Liked by 4 people

  15. Ann Coleman says:

    Well said! And yes, prayer and forgiveness are the first steps in treating others the way Jesus told us to. Thanks for the reminder, Mitch. Sometimes I need it!

    Liked by 4 people

  16. numrhood says:

    luke 6:12
    luke 35:54-12
    matthew 5:19
    luke 6:37
    luke 10:29-37
    matthew 5:44

    Liked by 2 people

  17. Pingback: How do You Forgive the Unforgivable? — Mitch Teemley- Forgiveness Sundays July 20, 2019 | Ups and Downs of Family History V2.0

  18. Great thought. I must ponder this.

    Liked by 3 people

  19. Some people choose eye for eye, tooth for tooth.

    Liked by 3 people

    • mitchteemley says:

      True. Many do. Which is far better than the kind of revenge killings this Old Testament law was meant to supplant. But only the law of love, expressed in the form of grace, can heal our broken world.

      Liked by 3 people

  20. lynnabbott says:

    You nailed it, Mitch! This is excellent!

    Liked by 3 people

  21. I’m excited about your novel!

    I wrestled with forgiveness for years. I considered the phrase in the Lord’s prayer: “Forgive us our debts, as we forgive our debtors” to mean that I wasn’t required to forgive anyone who has never repented and told me they were sorry. We need to repent, in order to have our sins forgiven by God, right? This is what I was taught. And, since the vast majority of those who have ever offended me or hurt me in any way, have never told me they were sorry, I assumed that I was justified in not forgiving them.

    Yes, I was one miserable human being, carrying all that hurt and bitterness inside.

    Then one day it occurred to me that perhaps I had this forgiveness thing all wrong. When Christ prayed from the cross: “Father forgive them, for they know not what they do,” none of His tormentors had repented. They were still in the act of tormenting Him. And yet, there it was: forgiveness. For the worst crime ever!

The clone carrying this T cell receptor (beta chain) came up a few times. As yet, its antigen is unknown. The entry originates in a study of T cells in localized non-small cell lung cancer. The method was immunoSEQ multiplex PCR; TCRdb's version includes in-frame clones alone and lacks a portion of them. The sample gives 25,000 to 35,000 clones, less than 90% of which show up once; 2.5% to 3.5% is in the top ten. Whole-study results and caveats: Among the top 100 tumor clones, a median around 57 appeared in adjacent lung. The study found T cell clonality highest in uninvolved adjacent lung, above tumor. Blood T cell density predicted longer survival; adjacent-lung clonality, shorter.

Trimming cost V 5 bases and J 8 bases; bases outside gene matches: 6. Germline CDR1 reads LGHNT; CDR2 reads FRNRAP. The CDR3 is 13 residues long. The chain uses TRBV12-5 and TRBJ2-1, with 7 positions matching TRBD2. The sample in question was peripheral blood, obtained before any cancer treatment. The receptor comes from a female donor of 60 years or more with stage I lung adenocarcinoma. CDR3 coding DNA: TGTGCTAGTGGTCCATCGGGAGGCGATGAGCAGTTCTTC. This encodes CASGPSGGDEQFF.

“Okay,” said my miserable, bitter soul. “So obviously those people who crucified Jesus did not know that they were torturing and killing the Messiah. But surely my abusers DID know what they were doing to me. Right?”

    Or… did they? The more I pondered this idea, the more I realized that only God can judge exactly how capable and culpable any human being is. Only our omniscient Creator knows the full extent of the innermost thoughts and intentions of any individual person’s heart. Only He knows everything about everyone, their background, their physical health, their mental health, their level of intelligence, and their degree of delusions. Only God can fairly judge any of us. We don’t even have the ability to fairly judge ourselves, because we lack the capacity to fully understand our own innermost, unconscious motives and thoughts.

    Finally, I began to pray for my offenders. I asked the Lord to help me see each person who has ever wronged me, through His eyes. To help me see other people — and to also see myself — the way God sees us.

    Wow. Just… wow! My eyes began to open, and I have never been the same since. And today, my miserable, judgmental bitterness is almost completely gone.

    Liked by 4 people

  22. gregoryjoel says:

    Thanks for the reminder Mitch. For a long time I thought of forgiveness as an “act”. I know now that it’s a “process”. Prayer is the key!

    Liked by 4 people

  23. Mary Jane says:

    Looking forward to watching your movie!!

    Liked by 4 people

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  26. Congrats! Well deserved. Can’t wait to watch it. Keep up the great work!

    Liked by 1 person